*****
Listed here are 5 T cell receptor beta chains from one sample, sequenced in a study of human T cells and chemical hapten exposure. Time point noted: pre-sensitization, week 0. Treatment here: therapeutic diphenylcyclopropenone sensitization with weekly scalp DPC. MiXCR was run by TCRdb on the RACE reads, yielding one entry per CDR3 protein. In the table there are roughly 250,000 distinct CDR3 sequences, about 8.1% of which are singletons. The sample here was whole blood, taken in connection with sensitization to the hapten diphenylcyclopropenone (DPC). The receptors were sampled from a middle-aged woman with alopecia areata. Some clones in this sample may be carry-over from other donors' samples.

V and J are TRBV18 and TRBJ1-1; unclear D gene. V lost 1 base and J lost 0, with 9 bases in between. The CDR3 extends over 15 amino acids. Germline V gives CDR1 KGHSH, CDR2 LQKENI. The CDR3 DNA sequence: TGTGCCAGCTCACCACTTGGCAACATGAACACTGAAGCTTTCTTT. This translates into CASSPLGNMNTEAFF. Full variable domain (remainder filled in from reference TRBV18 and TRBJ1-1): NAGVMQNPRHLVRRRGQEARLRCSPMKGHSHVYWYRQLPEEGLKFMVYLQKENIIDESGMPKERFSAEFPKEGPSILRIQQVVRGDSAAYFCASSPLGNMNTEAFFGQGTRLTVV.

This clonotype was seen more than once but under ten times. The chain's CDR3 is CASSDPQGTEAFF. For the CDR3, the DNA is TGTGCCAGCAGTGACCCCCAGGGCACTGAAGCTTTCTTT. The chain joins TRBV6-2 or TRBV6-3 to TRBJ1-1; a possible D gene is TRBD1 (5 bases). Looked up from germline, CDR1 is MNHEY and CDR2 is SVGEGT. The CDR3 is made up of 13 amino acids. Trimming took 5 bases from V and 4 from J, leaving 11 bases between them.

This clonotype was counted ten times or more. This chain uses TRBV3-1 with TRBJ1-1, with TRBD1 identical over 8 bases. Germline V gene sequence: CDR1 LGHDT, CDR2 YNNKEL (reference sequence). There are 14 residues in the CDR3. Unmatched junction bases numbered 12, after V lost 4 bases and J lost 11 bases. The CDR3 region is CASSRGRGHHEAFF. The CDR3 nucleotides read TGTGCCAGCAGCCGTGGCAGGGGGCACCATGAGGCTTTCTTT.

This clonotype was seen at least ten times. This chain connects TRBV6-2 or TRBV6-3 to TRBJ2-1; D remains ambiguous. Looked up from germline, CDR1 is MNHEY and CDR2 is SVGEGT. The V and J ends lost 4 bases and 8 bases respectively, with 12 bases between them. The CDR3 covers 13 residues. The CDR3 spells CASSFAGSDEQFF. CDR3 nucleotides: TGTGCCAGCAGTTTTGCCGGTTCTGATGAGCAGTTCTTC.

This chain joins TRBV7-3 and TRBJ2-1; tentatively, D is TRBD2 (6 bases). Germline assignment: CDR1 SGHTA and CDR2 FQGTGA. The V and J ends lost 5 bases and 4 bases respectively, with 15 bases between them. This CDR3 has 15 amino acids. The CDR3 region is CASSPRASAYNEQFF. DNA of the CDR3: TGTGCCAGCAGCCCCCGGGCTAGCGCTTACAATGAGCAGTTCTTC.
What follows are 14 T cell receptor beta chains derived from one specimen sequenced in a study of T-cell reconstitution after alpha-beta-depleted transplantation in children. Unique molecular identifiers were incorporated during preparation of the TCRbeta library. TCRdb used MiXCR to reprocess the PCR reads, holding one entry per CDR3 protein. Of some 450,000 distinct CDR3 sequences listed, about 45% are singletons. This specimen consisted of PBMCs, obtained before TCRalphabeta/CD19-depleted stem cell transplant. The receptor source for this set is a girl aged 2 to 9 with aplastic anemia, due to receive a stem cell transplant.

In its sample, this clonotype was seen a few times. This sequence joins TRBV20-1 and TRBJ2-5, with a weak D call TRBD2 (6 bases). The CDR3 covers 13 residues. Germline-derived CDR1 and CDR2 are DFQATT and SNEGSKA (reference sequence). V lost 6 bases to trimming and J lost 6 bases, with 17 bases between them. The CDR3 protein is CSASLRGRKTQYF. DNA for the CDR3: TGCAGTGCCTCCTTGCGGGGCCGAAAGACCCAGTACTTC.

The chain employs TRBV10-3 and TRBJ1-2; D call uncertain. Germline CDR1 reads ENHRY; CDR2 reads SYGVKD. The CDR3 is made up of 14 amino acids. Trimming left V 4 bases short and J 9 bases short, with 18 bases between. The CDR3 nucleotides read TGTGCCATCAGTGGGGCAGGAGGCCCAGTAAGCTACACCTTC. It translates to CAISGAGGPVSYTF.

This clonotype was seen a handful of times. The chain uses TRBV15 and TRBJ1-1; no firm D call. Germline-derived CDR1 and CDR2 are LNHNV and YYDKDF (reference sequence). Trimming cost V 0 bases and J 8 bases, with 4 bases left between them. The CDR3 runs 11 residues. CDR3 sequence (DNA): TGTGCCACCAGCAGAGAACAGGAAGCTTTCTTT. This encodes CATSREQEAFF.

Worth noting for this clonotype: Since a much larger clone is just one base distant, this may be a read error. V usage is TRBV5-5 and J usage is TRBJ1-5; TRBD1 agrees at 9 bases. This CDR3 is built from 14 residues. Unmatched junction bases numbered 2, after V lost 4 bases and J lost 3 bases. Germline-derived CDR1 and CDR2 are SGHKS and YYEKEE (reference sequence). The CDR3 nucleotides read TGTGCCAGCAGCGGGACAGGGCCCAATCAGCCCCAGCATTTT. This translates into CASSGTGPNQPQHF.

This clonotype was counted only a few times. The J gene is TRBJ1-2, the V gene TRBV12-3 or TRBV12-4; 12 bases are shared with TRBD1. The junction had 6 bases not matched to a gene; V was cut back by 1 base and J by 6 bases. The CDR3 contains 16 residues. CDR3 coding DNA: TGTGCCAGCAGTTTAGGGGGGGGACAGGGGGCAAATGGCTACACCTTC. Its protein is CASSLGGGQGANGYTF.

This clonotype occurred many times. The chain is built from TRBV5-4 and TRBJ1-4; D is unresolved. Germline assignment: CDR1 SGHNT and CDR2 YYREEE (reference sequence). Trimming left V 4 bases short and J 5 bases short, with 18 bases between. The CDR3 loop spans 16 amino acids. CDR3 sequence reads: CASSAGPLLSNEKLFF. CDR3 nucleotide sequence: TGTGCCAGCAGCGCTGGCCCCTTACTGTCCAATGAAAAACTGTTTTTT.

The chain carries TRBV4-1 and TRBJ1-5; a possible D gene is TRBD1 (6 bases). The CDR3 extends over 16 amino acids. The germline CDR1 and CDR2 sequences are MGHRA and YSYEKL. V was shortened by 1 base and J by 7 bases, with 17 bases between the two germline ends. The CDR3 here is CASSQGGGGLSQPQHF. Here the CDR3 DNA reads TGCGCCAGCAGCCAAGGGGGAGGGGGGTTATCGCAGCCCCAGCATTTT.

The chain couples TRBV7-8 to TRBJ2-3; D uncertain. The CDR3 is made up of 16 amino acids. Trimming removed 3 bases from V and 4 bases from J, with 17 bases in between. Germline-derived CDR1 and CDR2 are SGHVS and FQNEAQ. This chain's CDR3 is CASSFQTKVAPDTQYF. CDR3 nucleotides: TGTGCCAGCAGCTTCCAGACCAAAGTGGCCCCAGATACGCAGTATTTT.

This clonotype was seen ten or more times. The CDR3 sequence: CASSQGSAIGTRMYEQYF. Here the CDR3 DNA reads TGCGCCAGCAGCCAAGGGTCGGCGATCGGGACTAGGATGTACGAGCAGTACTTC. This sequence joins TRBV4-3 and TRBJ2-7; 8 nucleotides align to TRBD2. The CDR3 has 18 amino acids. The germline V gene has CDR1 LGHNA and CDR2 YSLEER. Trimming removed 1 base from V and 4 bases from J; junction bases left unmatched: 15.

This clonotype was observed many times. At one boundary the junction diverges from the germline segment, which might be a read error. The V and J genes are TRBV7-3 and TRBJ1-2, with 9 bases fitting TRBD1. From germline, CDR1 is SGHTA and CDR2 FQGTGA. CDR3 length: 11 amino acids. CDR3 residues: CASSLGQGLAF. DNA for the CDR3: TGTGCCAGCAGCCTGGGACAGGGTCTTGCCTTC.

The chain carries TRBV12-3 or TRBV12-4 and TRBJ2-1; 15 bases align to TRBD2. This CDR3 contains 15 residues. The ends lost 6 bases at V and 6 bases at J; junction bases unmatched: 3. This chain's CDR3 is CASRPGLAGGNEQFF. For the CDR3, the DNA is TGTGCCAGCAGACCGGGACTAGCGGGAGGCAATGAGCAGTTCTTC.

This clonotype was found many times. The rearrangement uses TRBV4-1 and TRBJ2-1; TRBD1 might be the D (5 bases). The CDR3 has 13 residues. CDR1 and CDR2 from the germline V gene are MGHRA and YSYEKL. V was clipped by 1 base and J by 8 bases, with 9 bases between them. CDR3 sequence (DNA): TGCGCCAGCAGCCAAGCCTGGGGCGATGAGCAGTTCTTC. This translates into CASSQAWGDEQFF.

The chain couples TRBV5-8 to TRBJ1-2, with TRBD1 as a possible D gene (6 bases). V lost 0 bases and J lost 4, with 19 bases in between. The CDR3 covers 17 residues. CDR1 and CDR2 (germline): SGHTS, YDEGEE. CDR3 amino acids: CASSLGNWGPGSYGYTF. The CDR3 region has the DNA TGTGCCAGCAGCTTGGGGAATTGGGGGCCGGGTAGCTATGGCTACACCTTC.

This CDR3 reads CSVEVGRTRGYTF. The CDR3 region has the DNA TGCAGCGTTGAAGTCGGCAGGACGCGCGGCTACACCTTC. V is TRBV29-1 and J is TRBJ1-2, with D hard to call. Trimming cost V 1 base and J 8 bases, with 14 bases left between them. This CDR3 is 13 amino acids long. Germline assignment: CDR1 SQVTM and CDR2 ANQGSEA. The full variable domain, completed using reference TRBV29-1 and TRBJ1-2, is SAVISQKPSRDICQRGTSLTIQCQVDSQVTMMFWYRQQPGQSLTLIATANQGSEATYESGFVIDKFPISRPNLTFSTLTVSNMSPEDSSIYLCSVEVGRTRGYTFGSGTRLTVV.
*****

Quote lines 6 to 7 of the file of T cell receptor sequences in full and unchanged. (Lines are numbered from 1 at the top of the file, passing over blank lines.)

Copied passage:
This chain joins TRBV7-3 and TRBJ2-1; tentatively, D is TRBD2 (6 bases). Germline assignment: CDR1 SGHTA and CDR2 FQGTGA. The V and J ends lost 5 bases and 4 bases respectively, with 15 bases between them. This CDR3 has 15 amino acids. The CDR3 region is CASSPRASAYNEQFF. DNA of the CDR3: TGTGCCAGCAGCCCCCGGGCTAGCGCTTACAATGAGCAGTTCTTC.
What follows are 14 T cell receptor beta chains derived from one specimen sequenced in a study of T-cell reconstitution after alpha-beta-depleted transplantation in children. Unique molecular identifiers were incorporated during preparation of the TCRbeta library. TCRdb used MiXCR to reprocess the PCR reads, holding one entry per CDR3 protein. Of some 450,000 distinct CDR3 sequences listed, about 45% are singletons. This specimen consisted of PBMCs, obtained before TCRalphabeta/CD19-depleted stem cell transplant. The receptor source for this set is a girl aged 2 to 9 with aplastic anemia, due to receive a stem cell transplant.